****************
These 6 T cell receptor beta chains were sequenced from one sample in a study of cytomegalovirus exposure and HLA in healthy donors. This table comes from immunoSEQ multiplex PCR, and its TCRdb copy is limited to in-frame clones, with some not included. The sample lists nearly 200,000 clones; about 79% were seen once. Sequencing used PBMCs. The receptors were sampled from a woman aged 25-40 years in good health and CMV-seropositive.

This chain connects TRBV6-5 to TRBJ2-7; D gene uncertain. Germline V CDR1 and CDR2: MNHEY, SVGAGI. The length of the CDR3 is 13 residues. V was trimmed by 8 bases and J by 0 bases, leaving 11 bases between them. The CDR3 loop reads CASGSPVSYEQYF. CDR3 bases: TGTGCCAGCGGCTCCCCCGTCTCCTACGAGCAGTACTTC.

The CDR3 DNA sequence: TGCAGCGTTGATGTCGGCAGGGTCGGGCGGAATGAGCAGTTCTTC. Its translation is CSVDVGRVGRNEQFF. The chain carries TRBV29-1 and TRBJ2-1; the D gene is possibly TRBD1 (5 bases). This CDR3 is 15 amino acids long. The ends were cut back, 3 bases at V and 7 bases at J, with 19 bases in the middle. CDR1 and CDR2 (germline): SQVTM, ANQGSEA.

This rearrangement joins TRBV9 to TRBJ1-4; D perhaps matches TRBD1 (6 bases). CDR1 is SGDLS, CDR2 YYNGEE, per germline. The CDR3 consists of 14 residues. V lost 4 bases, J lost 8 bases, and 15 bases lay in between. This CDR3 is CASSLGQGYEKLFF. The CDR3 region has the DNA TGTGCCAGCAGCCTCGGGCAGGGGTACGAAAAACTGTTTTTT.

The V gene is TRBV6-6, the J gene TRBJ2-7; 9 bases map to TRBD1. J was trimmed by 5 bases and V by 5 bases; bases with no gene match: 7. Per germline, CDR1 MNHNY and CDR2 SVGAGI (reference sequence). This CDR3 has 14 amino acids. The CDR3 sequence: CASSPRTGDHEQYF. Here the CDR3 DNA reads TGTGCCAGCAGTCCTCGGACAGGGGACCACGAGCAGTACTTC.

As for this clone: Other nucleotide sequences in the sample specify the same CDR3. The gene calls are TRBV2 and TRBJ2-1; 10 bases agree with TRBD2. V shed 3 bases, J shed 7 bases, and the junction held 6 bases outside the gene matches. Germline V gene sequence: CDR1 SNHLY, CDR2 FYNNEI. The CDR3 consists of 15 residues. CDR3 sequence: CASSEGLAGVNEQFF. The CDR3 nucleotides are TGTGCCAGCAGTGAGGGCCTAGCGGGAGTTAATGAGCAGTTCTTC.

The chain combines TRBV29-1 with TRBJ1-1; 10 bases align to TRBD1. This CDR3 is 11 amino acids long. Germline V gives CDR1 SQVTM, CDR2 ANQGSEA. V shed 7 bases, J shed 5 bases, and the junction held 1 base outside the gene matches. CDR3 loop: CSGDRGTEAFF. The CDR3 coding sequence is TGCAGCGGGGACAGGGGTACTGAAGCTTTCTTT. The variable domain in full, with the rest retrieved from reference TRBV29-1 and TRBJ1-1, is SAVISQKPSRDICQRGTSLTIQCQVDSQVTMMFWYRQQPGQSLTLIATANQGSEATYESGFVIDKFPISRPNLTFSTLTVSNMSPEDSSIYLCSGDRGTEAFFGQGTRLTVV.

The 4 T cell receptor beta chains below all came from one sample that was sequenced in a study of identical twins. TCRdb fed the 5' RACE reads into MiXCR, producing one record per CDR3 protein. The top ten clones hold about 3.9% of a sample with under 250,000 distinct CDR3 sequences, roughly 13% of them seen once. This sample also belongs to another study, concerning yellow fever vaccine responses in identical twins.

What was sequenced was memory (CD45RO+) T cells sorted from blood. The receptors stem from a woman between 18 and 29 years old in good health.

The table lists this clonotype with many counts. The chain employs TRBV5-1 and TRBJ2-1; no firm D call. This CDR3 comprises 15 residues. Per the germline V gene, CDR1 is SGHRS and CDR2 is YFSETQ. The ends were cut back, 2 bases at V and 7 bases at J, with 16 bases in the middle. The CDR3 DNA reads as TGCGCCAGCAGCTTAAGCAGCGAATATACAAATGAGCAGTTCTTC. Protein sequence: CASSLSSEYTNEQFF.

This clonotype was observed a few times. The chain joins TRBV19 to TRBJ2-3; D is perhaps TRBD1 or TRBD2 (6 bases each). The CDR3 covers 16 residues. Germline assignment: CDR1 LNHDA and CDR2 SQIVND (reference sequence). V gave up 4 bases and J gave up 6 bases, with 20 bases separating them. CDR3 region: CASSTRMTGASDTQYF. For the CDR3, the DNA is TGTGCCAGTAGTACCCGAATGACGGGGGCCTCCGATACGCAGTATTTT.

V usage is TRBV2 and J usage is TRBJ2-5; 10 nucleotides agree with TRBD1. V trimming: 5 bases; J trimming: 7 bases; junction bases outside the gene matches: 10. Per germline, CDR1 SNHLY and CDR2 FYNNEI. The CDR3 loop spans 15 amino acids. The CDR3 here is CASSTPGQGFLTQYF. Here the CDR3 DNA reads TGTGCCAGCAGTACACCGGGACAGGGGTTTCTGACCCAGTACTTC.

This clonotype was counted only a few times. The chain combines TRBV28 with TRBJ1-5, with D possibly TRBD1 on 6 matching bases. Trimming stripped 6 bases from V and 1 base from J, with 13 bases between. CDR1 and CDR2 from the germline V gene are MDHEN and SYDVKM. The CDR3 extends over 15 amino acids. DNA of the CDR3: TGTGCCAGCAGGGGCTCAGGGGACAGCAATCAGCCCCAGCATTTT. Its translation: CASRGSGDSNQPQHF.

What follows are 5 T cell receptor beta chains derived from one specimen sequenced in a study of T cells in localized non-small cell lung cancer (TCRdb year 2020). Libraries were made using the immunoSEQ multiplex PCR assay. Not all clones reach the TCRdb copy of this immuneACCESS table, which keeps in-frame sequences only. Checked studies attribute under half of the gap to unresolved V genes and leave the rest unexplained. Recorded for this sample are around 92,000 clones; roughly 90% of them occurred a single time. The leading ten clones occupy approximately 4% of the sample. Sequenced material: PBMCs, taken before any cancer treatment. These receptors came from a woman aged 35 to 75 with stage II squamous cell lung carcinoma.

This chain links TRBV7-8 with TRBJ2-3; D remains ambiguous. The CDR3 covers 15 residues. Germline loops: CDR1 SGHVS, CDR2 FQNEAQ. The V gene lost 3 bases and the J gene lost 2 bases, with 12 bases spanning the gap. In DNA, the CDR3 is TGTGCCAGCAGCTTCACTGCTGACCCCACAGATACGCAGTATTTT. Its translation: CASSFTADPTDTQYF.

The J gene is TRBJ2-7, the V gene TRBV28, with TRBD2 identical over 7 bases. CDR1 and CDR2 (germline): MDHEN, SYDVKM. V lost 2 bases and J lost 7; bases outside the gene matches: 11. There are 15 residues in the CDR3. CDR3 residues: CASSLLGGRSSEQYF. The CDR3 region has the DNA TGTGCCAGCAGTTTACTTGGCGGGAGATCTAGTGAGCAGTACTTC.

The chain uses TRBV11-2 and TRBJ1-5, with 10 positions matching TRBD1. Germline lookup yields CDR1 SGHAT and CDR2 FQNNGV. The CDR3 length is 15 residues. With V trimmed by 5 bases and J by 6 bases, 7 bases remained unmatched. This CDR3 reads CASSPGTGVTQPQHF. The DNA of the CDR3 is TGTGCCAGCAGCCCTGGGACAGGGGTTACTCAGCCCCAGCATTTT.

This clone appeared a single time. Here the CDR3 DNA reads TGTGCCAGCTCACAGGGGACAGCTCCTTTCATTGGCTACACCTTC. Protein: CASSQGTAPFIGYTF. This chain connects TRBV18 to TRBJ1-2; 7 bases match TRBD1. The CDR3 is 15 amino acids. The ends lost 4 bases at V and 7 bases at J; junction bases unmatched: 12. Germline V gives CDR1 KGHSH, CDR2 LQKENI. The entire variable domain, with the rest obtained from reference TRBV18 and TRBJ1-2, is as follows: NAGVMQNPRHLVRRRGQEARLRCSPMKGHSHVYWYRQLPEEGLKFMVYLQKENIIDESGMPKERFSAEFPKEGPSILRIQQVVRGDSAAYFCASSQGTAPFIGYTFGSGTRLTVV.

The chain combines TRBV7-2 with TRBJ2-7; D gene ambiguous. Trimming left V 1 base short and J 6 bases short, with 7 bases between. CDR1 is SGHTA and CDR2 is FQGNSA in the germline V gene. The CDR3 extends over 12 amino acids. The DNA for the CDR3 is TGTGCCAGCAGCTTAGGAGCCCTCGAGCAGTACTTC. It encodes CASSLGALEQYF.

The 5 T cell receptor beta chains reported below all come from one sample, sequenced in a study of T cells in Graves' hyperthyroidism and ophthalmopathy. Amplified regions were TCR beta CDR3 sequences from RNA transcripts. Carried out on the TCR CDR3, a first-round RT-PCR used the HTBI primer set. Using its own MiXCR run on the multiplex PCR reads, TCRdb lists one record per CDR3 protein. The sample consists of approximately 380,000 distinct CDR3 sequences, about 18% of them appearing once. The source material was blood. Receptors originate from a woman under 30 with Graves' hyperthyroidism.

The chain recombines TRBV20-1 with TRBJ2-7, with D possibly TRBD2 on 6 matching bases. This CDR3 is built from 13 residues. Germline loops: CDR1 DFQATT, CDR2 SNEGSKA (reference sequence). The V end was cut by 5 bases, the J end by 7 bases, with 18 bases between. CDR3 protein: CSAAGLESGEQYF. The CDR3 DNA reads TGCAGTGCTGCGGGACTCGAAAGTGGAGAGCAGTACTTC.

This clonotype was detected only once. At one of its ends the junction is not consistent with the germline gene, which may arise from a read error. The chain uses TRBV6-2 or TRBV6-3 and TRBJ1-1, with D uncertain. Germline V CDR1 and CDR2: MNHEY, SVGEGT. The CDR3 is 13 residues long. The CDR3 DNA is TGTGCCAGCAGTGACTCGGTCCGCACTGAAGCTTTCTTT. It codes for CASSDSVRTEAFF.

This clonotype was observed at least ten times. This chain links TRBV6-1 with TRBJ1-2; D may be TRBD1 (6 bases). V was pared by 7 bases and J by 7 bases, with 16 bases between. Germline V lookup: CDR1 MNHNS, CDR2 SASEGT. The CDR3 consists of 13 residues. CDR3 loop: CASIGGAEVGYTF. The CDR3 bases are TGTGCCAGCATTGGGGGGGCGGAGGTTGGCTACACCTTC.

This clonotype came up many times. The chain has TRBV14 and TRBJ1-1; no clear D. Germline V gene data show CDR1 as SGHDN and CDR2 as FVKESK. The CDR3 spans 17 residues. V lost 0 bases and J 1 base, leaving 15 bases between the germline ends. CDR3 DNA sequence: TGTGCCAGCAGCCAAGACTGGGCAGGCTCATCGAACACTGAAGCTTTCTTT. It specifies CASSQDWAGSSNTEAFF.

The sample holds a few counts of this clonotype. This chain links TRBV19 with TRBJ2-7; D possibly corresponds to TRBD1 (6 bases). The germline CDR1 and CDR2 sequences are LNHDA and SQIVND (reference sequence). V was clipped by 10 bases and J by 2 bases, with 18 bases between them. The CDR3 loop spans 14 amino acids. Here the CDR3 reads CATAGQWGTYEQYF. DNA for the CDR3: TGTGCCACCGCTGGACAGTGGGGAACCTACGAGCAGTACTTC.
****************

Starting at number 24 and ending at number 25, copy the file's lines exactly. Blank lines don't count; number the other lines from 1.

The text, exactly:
This clonotype came up many times. The chain has TRBV14 and TRBJ1-1; no clear D. Germline V gene data show CDR1 as SGHDN and CDR2 as FVKESK. The CDR3 spans 17 residues. V lost 0 bases and J 1 base, leaving 15 bases between the germline ends. CDR3 DNA sequence: TGTGCCAGCAGCCAAGACTGGGCAGGCTCATCGAACACTGAAGCTTTCTTT. It specifies CASSQDWAGSSNTEAFF.

The sample holds a few counts of this clonotype. This chain links TRBV19 with TRBJ2-7; D possibly corresponds to TRBD1 (6 bases). The germline CDR1 and CDR2 sequences are LNHDA and SQIVND (reference sequence). V was clipped by 10 bases and J by 2 bases, with 18 bases between them. The CDR3 loop spans 14 amino acids. Here the CDR3 reads CATAGQWGTYEQYF. DNA for the CDR3: TGTGCCACCGCTGGACAGTGGGGAACCTACGAGCAGTACTTC.